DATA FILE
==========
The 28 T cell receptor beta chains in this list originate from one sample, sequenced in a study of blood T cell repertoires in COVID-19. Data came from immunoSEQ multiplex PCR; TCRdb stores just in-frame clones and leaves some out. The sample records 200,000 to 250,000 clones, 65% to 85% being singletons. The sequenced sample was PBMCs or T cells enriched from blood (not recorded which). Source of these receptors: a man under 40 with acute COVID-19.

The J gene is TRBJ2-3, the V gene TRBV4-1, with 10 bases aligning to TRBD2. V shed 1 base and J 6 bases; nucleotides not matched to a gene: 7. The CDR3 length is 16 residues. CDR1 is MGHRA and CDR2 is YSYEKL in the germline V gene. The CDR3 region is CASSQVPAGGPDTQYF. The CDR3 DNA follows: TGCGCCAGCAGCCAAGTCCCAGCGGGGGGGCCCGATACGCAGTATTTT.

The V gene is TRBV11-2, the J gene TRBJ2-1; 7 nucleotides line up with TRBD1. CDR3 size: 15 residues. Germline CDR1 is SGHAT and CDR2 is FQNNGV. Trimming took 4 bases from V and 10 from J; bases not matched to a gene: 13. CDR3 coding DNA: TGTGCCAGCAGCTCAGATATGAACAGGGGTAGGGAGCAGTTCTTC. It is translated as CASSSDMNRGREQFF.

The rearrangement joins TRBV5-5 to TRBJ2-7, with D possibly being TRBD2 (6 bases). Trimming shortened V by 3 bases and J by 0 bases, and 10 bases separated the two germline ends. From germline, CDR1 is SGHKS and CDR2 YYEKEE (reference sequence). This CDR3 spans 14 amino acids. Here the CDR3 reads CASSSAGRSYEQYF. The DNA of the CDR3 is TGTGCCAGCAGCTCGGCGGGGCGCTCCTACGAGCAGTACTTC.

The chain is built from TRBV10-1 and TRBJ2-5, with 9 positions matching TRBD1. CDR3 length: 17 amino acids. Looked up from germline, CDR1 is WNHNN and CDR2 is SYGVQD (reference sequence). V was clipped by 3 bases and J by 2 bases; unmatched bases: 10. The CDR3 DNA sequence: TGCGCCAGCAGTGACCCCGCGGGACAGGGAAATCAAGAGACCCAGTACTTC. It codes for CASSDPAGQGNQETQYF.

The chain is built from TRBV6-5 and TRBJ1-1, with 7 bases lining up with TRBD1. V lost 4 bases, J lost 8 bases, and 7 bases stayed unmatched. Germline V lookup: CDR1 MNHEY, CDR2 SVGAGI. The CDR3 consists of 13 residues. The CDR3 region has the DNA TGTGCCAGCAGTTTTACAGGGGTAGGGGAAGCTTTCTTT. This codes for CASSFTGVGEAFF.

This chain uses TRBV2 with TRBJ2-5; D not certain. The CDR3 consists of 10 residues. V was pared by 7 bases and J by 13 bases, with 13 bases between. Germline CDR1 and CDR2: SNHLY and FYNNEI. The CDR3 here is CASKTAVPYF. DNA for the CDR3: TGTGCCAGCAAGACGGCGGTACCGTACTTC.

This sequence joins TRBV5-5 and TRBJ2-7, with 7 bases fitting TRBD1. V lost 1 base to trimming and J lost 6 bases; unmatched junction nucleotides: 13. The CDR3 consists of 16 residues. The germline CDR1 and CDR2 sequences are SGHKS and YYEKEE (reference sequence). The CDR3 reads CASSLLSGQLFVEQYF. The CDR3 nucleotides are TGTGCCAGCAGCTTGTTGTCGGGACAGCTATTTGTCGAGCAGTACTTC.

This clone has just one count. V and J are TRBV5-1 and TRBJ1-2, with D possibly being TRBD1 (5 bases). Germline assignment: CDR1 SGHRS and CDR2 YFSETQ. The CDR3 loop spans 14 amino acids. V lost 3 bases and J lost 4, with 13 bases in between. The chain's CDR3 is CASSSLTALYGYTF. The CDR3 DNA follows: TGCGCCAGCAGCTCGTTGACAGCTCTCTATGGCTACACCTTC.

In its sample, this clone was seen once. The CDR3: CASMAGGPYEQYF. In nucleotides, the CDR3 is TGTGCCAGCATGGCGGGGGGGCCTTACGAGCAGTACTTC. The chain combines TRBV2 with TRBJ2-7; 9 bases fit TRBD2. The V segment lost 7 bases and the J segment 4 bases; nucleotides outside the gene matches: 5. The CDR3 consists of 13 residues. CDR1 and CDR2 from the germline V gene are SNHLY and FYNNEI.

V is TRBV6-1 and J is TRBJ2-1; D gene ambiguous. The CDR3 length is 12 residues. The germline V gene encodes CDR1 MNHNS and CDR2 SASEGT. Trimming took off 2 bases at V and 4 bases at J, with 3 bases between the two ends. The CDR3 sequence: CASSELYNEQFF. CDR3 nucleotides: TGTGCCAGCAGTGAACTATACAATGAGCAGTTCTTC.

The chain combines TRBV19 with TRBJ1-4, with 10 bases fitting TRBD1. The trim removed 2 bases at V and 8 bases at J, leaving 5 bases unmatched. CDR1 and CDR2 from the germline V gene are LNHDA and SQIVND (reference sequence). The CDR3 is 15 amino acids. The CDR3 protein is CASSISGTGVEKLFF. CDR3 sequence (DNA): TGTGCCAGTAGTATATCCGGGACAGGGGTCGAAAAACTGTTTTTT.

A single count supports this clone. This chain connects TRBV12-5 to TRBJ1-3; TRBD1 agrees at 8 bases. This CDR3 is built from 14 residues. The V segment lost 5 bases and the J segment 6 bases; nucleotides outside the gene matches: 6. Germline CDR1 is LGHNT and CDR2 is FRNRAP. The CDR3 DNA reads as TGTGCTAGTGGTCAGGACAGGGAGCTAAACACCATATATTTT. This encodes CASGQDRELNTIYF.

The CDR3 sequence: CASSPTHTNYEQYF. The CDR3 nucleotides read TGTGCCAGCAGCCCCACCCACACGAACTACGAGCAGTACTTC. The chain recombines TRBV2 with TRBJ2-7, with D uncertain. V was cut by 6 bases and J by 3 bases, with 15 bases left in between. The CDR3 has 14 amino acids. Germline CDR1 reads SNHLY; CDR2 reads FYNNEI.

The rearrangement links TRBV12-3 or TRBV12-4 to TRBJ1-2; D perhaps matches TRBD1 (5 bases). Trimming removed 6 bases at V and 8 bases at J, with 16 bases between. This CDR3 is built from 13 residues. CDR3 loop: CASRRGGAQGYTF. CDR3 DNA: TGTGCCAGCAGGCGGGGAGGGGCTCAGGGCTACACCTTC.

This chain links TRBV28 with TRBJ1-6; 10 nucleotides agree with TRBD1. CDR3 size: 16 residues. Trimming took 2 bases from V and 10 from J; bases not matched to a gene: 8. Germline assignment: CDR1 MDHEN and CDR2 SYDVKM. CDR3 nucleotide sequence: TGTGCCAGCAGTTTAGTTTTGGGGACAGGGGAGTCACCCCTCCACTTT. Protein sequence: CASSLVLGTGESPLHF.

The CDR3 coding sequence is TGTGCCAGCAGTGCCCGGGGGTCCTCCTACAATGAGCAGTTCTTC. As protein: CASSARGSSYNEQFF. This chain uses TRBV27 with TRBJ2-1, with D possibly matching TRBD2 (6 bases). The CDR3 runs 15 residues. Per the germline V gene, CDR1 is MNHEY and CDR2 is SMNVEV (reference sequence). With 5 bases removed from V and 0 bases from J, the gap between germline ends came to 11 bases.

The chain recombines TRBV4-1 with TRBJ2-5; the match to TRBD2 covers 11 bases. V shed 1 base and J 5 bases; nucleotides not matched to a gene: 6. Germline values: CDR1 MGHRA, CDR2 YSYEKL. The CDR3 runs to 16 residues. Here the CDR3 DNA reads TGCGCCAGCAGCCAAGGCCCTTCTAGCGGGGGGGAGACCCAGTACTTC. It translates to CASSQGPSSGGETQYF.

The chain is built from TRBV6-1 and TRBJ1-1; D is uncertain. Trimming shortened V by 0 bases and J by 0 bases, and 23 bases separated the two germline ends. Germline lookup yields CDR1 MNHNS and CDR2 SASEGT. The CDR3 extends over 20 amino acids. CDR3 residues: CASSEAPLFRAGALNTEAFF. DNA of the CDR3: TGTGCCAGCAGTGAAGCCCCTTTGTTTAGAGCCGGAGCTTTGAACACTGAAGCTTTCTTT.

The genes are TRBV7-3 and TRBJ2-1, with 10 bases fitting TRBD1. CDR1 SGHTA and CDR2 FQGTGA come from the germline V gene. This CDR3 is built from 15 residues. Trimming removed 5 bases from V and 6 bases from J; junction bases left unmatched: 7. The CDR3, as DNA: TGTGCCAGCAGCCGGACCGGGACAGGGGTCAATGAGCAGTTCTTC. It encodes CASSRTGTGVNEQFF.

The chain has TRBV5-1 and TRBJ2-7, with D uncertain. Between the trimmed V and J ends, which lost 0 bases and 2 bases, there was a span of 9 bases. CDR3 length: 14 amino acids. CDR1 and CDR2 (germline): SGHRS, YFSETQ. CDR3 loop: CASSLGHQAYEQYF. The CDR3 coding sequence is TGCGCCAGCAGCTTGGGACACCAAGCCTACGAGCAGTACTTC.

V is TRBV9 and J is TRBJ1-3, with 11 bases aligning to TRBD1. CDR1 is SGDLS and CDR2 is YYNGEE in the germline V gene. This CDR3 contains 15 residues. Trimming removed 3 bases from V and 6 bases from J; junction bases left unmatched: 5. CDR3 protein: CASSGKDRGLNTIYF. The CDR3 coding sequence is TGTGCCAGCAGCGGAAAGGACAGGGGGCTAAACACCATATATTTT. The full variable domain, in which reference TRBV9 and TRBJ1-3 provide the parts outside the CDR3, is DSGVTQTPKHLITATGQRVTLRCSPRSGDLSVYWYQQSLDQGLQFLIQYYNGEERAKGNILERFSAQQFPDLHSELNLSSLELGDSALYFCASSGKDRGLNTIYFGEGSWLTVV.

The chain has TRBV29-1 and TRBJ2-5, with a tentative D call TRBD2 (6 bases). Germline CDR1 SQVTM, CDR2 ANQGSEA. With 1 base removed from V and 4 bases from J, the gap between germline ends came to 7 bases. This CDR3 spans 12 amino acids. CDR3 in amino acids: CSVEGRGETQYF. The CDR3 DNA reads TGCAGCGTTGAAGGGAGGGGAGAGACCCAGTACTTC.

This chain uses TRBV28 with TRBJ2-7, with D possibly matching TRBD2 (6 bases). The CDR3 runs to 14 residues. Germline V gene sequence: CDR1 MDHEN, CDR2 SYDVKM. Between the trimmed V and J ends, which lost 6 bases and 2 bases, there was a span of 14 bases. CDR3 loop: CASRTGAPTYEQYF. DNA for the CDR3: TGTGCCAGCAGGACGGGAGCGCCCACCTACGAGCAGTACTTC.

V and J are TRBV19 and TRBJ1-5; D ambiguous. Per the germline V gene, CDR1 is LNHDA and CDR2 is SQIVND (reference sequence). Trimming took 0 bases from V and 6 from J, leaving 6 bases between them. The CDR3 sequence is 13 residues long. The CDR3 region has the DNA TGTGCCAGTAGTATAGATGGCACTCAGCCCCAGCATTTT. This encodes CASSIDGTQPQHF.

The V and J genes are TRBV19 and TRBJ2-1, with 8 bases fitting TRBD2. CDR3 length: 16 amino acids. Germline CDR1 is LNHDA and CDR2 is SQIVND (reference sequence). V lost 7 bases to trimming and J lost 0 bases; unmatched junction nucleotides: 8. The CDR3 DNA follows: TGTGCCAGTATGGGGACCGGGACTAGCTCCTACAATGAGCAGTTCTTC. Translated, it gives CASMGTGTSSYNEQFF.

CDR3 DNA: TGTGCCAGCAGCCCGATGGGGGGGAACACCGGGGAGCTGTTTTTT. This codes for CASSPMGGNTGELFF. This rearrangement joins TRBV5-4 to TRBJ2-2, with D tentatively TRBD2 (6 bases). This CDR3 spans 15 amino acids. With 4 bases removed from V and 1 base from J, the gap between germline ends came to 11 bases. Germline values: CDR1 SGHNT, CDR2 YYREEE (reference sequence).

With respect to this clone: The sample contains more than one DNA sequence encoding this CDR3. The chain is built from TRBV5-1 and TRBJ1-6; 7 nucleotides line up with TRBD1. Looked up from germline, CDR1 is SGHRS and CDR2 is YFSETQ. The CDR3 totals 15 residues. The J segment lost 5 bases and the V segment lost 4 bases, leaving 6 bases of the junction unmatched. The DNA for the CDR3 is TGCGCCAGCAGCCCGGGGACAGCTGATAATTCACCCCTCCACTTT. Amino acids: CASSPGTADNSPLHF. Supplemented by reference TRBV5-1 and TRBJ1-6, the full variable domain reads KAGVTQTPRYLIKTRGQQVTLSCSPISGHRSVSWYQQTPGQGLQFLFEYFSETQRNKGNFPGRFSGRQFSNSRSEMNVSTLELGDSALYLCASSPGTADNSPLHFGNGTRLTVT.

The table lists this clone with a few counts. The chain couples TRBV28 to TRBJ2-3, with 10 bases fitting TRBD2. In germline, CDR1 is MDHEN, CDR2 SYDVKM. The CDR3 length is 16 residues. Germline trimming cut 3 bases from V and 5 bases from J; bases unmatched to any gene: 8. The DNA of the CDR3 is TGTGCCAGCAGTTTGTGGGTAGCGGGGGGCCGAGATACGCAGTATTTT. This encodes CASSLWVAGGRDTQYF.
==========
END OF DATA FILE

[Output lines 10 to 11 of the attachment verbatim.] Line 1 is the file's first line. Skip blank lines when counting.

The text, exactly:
In its sample, this clone was seen once. The CDR3: CASMAGGPYEQYF. In nucleotides, the CDR3 is TGTGCCAGCATGGCGGGGGGGCCTTACGAGCAGTACTTC. The chain combines TRBV2 with TRBJ2-7; 9 bases fit TRBD2. The V segment lost 7 bases and the J segment 4 bases; nucleotides outside the gene matches: 5. The CDR3 consists of 13 residues. CDR1 and CDR2 from the germline V gene are SNHLY and FYNNEI.

V is TRBV6-1 and J is TRBJ2-1; D gene ambiguous. The CDR3 length is 12 residues. The germline V gene encodes CDR1 MNHNS and CDR2 SASEGT. Trimming took off 2 bases at V and 4 bases at J, with 3 bases between the two ends. The CDR3 sequence: CASSELYNEQFF. CDR3 nucleotides: TGTGCCAGCAGTGAACTATACAATGAGCAGTTCTTC.